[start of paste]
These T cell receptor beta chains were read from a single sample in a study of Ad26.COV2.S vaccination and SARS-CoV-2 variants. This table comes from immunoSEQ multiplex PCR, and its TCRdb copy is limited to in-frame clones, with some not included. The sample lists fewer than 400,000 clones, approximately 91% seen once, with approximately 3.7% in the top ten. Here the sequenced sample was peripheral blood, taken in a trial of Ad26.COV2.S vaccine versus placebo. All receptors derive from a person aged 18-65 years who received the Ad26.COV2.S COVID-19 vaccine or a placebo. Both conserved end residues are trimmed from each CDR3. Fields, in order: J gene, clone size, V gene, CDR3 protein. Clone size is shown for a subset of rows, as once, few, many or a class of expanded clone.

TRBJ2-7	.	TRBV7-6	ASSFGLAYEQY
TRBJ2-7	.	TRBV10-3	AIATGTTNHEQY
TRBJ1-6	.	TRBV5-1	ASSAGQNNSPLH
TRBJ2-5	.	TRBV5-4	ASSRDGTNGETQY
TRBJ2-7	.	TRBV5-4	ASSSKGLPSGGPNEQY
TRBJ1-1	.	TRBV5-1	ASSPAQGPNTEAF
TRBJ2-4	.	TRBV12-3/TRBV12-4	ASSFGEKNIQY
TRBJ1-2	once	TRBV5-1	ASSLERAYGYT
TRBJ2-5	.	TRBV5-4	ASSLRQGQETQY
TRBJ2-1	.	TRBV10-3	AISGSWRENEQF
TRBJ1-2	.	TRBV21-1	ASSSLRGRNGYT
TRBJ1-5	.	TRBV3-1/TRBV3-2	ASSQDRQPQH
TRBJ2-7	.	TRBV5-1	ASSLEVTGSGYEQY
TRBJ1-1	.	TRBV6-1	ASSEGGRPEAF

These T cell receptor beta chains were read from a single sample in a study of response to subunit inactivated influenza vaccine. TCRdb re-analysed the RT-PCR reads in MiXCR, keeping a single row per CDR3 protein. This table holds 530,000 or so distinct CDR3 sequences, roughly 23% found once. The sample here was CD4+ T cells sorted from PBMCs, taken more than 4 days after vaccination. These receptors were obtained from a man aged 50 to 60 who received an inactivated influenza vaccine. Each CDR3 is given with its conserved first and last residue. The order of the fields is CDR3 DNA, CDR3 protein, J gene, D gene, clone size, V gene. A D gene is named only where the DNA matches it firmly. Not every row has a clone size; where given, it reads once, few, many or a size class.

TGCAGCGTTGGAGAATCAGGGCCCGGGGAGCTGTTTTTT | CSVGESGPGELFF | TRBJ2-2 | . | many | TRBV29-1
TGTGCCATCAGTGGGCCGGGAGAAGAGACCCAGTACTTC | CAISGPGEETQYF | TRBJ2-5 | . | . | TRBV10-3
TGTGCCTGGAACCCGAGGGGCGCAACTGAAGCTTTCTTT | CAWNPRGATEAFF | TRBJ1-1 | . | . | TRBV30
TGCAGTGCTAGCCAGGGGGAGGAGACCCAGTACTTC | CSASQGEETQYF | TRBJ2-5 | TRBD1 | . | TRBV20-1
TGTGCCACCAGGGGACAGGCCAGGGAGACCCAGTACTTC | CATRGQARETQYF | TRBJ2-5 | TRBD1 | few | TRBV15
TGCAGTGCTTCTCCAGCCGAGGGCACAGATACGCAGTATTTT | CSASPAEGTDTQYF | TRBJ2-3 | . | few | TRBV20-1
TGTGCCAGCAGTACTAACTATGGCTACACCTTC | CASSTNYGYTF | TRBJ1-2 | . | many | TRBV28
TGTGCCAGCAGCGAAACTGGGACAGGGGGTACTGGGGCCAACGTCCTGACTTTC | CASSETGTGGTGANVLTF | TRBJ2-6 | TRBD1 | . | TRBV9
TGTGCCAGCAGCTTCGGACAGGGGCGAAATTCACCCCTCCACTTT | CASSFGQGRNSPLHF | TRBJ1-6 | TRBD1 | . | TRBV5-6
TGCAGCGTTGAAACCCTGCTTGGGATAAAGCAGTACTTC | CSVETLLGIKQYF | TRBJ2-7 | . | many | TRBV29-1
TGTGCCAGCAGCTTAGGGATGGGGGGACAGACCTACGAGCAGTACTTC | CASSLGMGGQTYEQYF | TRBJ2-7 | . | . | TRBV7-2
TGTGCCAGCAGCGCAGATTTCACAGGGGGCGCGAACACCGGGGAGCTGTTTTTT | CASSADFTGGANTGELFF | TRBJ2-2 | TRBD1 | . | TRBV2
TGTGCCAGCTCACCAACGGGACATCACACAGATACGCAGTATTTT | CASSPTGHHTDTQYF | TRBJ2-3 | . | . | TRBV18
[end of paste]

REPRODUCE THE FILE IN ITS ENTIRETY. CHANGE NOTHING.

These T cell receptor beta chains were read from a single sample in a study of Ad26.COV2.S vaccination and SARS-CoV-2 variants. This table comes from immunoSEQ multiplex PCR, and its TCRdb copy is limited to in-frame clones, with some not included. The sample lists fewer than 400,000 clones, approximately 91% seen once, with approximately 3.7% in the top ten. Here the sequenced sample was peripheral blood, taken in a trial of Ad26.COV2.S vaccine versus placebo. All receptors derive from a person aged 18-65 years who received the Ad26.COV2.S COVID-19 vaccine or a placebo. Both conserved end residues are trimmed from each CDR3. Fields, in order: J gene, clone size, V gene, CDR3 protein. Clone size is shown for a subset of rows, as once, few, many or a class of expanded clone.

TRBJ2-7	.	TRBV7-6	ASSFGLAYEQY
TRBJ2-7	.	TRBV10-3	AIATGTTNHEQY
TRBJ1-6	.	TRBV5-1	ASSAGQNNSPLH
TRBJ2-5	.	TRBV5-4	ASSRDGTNGETQY
TRBJ2-7	.	TRBV5-4	ASSSKGLPSGGPNEQY
TRBJ1-1	.	TRBV5-1	ASSPAQGPNTEAF
TRBJ2-4	.	TRBV12-3/TRBV12-4	ASSFGEKNIQY
TRBJ1-2	once	TRBV5-1	ASSLERAYGYT
TRBJ2-5	.	TRBV5-4	ASSLRQGQETQY
TRBJ2-1	.	TRBV10-3	AISGSWRENEQF
TRBJ1-2	.	TRBV21-1	ASSSLRGRNGYT
TRBJ1-5	.	TRBV3-1/TRBV3-2	ASSQDRQPQH
TRBJ2-7	.	TRBV5-1	ASSLEVTGSGYEQY
TRBJ1-1	.	TRBV6-1	ASSEGGRPEAF

These T cell receptor beta chains were read from a single sample in a study of response to subunit inactivated influenza vaccine. TCRdb re-analysed the RT-PCR reads in MiXCR, keeping a single row per CDR3 protein. This table holds 530,000 or so distinct CDR3 sequences, roughly 23% found once. The sample here was CD4+ T cells sorted from PBMCs, taken more than 4 days after vaccination. These receptors were obtained from a man aged 50 to 60 who received an inactivated influenza vaccine. Each CDR3 is given with its conserved first and last residue. The order of the fields is CDR3 DNA, CDR3 protein, J gene, D gene, clone size, V gene. A D gene is named only where the DNA matches it firmly. Not every row has a clone size; where given, it reads once, few, many or a size class.

TGCAGCGTTGGAGAATCAGGGCCCGGGGAGCTGTTTTTT | CSVGESGPGELFF | TRBJ2-2 | . | many | TRBV29-1
TGTGCCATCAGTGGGCCGGGAGAAGAGACCCAGTACTTC | CAISGPGEETQYF | TRBJ2-5 | . | . | TRBV10-3
TGTGCCTGGAACCCGAGGGGCGCAACTGAAGCTTTCTTT | CAWNPRGATEAFF | TRBJ1-1 | . | . | TRBV30
TGCAGTGCTAGCCAGGGGGAGGAGACCCAGTACTTC | CSASQGEETQYF | TRBJ2-5 | TRBD1 | . | TRBV20-1
TGTGCCACCAGGGGACAGGCCAGGGAGACCCAGTACTTC | CATRGQARETQYF | TRBJ2-5 | TRBD1 | few | TRBV15
TGCAGTGCTTCTCCAGCCGAGGGCACAGATACGCAGTATTTT | CSASPAEGTDTQYF | TRBJ2-3 | . | few | TRBV20-1
TGTGCCAGCAGTACTAACTATGGCTACACCTTC | CASSTNYGYTF | TRBJ1-2 | . | many | TRBV28
TGTGCCAGCAGCGAAACTGGGACAGGGGGTACTGGGGCCAACGTCCTGACTTTC | CASSETGTGGTGANVLTF | TRBJ2-6 | TRBD1 | . | TRBV9
TGTGCCAGCAGCTTCGGACAGGGGCGAAATTCACCCCTCCACTTT | CASSFGQGRNSPLHF | TRBJ1-6 | TRBD1 | . | TRBV5-6
TGCAGCGTTGAAACCCTGCTTGGGATAAAGCAGTACTTC | CSVETLLGIKQYF | TRBJ2-7 | . | many | TRBV29-1
TGTGCCAGCAGCTTAGGGATGGGGGGACAGACCTACGAGCAGTACTTC | CASSLGMGGQTYEQYF | TRBJ2-7 | . | . | TRBV7-2
TGTGCCAGCAGCGCAGATTTCACAGGGGGCGCGAACACCGGGGAGCTGTTTTTT | CASSADFTGGANTGELFF | TRBJ2-2 | TRBD1 | . | TRBV2
TGTGCCAGCTCACCAACGGGACATCACACAGATACGCAGTATTTT | CASSPTGHHTDTQYF | TRBJ2-3 | . | . | TRBV18